OPERATING SYSTEMS AND COMPUTER ARCHITECTURE

CSE3OSA

2015

Credit points: 15

Subject outline

This unit has the following main goals: 1) understand key operating system concepts and algorithms and their realization in different modern operating systems; 2) apply those concepts and algorithms to write high performance concurrent programs; and 3) understand the fundamentals of computer architecture. In the area of operating systems the following key concepts will be covered: concurrency, scheduling, advanced memory management and advanced file systems implementation. In the area of computer architecture the following wil be covered: operations, operands, instructions, addressing, memory hierarchy, instruction level parallelism and data level parallelism.

SchoolSchool Engineering&Mathematical Sciences

Credit points15

Subject Co-ordinatorZhen He

Available to Study Abroad StudentsYes

Subject year levelYear Level 3 - UG

Exchange StudentsYes

Subject particulars

Subject rules

Prerequisites CSE1OOF

Co-requisitesN/A

Incompatible subjects CSE3OSS

Equivalent subjectsN/A

Special conditionsN/A

Graduate capabilities & intended learning outcomes

01. Write correct multi-threaded and multi-process programs.

Activities:
Laboratory exercises in the first 8 weeks will give students the chance to practice writing multi-threaded and multi-process programs. The assignment will also give students a chance to practice this.
Related graduate capabilities and elements:
Inquiry and Analytical Skills (Critical Thinking,Creative Problem-solving,Inquiry/Research)
Inquiry and Analytical Skills (Critical Thinking,Creative Problem-solving,Inquiry/Research)
Inquiry and Analytical Skills (Critical Thinking,Creative Problem-solving,Inquiry/Research)
Discipline -Specific Knowledge and Skills (Discipline-Specific Knowledge and Skills)

02. Demonstrate understanding of key concepts in modern operating systems by contrasting operating systems algorithms in terms functionality.

Activities:
This topic will be covered in the first two lectures. Students will also be asked questions related to this topic in the exam.
Related graduate capabilities and elements:
Inquiry and Analytical Skills (Critical Thinking,Creative Problem-solving,Inquiry/Research)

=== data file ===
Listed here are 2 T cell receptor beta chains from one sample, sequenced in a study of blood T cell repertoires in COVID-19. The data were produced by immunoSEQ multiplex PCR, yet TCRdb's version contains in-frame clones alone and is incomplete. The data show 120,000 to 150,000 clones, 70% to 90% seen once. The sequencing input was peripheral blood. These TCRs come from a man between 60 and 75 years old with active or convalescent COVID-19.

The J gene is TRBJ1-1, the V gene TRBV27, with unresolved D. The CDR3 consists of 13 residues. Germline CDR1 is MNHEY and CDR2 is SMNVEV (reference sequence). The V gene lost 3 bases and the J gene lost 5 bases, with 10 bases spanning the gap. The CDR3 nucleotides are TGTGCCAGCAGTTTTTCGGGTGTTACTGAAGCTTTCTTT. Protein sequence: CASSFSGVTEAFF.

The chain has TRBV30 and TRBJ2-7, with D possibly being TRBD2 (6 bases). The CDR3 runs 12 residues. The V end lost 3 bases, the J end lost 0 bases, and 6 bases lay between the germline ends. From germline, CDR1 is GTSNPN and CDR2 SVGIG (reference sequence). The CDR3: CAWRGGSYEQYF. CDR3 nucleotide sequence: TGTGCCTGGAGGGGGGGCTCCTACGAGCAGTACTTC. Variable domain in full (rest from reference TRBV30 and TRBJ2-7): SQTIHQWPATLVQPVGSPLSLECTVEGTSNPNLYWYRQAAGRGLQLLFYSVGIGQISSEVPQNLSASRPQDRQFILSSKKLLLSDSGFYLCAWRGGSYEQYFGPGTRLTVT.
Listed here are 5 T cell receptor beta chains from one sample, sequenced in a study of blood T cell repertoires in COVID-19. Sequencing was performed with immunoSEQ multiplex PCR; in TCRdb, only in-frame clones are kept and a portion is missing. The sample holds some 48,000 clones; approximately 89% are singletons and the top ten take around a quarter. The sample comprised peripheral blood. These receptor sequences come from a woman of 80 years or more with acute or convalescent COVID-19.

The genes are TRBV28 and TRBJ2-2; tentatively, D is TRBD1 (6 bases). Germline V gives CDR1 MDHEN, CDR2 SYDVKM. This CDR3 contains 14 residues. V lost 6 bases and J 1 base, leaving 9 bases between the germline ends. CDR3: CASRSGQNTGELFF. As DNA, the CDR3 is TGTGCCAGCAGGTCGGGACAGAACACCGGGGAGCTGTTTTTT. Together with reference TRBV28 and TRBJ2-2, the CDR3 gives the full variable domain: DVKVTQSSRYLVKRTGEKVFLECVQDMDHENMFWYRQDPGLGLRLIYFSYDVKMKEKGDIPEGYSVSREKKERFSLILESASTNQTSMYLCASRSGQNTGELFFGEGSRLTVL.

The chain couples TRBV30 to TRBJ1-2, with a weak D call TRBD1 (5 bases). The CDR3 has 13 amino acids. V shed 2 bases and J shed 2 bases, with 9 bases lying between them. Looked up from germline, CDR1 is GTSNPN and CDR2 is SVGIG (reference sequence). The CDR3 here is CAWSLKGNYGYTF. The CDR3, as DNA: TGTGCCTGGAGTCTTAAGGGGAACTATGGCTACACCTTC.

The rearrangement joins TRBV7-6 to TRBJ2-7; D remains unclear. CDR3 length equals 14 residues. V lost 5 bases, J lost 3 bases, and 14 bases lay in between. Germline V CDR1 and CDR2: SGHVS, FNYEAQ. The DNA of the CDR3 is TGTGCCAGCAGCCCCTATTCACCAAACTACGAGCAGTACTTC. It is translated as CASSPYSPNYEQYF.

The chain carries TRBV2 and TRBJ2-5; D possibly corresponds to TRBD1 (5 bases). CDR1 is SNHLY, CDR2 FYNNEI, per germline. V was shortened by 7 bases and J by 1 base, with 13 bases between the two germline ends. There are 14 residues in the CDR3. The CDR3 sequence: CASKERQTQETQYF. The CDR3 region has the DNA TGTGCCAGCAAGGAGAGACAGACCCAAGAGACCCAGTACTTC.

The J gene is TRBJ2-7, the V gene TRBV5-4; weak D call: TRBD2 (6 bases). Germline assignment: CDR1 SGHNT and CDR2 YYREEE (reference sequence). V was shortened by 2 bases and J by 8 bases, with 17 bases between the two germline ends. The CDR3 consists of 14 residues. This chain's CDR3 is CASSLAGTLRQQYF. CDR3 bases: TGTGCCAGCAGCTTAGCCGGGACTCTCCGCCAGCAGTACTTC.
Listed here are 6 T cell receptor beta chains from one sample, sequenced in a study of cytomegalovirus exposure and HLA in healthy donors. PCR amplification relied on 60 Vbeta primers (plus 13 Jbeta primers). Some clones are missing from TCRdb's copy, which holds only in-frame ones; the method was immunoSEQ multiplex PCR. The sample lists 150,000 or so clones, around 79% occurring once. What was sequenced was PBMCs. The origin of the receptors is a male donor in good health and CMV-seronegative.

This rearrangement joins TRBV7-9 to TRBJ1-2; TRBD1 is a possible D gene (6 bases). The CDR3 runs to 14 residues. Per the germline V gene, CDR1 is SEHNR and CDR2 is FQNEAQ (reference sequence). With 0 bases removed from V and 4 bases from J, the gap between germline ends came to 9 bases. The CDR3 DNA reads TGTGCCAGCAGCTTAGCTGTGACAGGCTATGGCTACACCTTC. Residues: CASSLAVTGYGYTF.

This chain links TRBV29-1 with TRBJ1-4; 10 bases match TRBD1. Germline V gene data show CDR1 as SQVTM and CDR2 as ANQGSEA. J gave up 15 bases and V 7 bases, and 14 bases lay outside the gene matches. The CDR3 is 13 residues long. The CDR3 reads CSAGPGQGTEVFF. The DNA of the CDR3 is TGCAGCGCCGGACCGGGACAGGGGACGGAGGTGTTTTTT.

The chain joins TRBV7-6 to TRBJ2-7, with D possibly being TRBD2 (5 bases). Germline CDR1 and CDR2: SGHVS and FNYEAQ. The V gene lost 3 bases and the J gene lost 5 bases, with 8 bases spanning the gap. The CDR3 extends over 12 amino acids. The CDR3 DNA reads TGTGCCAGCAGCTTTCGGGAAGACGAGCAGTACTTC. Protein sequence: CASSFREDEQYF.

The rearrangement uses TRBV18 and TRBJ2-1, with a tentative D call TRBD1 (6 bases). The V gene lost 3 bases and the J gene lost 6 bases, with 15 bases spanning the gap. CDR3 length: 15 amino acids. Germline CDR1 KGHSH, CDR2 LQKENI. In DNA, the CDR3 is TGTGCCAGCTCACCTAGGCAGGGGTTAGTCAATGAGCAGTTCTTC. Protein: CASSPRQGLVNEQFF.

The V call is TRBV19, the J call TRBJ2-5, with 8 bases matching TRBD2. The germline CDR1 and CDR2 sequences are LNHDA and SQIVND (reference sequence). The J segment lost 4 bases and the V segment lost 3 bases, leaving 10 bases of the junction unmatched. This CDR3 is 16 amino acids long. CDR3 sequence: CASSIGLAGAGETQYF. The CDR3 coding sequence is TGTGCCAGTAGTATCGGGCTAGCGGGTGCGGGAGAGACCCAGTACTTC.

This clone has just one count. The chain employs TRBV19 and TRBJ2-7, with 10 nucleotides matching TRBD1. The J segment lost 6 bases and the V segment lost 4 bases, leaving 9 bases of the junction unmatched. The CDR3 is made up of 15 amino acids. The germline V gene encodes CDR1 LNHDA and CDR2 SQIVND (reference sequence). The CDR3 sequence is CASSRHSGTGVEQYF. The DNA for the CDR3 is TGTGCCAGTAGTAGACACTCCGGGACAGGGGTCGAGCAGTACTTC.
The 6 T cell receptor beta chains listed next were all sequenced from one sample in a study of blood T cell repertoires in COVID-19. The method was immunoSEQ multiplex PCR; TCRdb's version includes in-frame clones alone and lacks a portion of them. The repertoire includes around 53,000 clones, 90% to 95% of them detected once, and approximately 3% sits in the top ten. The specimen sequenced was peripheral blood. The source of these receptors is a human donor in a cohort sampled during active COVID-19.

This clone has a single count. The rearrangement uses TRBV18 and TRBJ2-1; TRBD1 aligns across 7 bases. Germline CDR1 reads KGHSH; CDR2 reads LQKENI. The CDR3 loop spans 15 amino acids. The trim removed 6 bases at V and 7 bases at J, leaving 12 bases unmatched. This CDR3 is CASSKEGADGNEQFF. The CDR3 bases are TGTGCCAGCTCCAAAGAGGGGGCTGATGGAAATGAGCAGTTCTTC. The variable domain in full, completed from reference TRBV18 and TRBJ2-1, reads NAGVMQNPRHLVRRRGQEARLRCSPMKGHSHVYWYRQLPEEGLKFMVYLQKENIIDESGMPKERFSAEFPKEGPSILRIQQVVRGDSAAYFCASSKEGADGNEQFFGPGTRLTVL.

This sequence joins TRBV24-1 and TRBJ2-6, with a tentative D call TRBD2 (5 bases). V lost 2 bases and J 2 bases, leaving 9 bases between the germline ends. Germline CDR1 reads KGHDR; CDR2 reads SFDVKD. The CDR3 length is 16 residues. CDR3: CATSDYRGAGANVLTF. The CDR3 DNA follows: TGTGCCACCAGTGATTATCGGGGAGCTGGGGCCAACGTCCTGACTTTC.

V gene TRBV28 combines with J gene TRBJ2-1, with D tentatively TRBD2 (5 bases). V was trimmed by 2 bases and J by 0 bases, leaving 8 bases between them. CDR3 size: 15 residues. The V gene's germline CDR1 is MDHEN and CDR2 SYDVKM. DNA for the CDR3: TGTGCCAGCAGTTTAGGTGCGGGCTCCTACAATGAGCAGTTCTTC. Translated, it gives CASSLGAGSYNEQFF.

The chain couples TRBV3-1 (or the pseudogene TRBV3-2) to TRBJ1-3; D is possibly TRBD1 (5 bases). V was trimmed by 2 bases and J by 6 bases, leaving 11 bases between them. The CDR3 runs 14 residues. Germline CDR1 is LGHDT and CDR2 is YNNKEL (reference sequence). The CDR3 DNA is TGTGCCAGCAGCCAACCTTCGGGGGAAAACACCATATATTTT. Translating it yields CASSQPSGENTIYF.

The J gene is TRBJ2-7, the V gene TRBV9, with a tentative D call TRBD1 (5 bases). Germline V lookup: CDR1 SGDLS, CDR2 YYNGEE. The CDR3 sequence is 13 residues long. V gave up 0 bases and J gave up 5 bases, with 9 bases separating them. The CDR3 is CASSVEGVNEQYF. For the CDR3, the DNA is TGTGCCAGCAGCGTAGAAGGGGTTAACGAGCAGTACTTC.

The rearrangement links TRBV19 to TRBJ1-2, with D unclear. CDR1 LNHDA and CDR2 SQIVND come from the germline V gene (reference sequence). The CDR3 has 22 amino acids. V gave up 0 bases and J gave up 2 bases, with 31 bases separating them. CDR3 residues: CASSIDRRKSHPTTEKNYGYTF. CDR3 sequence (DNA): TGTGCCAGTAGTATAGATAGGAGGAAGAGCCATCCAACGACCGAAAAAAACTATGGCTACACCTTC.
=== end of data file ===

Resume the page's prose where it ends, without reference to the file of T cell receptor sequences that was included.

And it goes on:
Inquiry and Analytical Skills (Critical Thinking,Creative Problem-solving,Inquiry/Research)
Discipline -Specific Knowledge and Skills (Discipline-Specific Knowledge and Skills)

03. Demonstrate understanding of concurrency control techniques by writing multi-threaded programs that do not deadlock and does not corrupt shared data.

Activities:
Laboratory exercises in weeks 4 to 7 will get students to practice concurrent control techniques. They will has be taught this material in lectures 4 and 5.
Related graduate capabilities and elements:
Inquiry and Analytical Skills (Critical Thinking,Creative Problem-solving,Inquiry/Research)
Inquiry and Analytical Skills (Critical Thinking,Creative Problem-solving,Inquiry/Research)
Inquiry and Analytical Skills (Critical Thinking,Creative Problem-solving,Inquiry/Research)
Discipline -Specific Knowledge and Skills (Discipline-Specific Knowledge and Skills)

04. Demonstrate understanding of key concepts in computer systems architectures by contrasting the different types of parallelism present in modern computer systems.

Activities:
The students will be taught this material in lectures 9 to 12. Students will be expected to answer questions regarding this in their exam.
Related graduate capabilities and elements:
Inquiry and Analytical Skills (Critical Thinking,Creative Problem-solving,Inquiry/Research)
Inquiry and Analytical Skills (Critical Thinking,Creative Problem-solving,Inquiry/Research)
Discipline -Specific Knowledge and Skills (Discipline-Specific Knowledge and Skills)

Subject options

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Start date between: and    Key dates

Melbourne, 2015, Semester 2, Day

Overview

Online enrolmentYes

Maximum enrolment sizeN/A

Enrolment information

Subject Instance Co-ordinatorZhen He

Class requirements

Lecture Week: 31 - 43
One 2.0 hours lecture per week on weekdays during the day from week 31 to week 43 and delivered via face-to-face.

Laboratory Class Week: 31 - 43
One 2.0 hours laboratory class per week on weekdays during the day from week 31 to week 43 and delivered via face-to-face.

Assessments

Assessment elementComments% ILO*
Exam ( 3 hours)70 01, 02, 03, 04
Programming Assignment (equivalent to 750 words)The students are required to achieve greater than 50% for the non-exam components as a hurdle20 01, 03
8 Laboratories (2 hours each)Students will be assessed on the their ability to write correct multi-threaded programs that are deadlock free.10 01, 03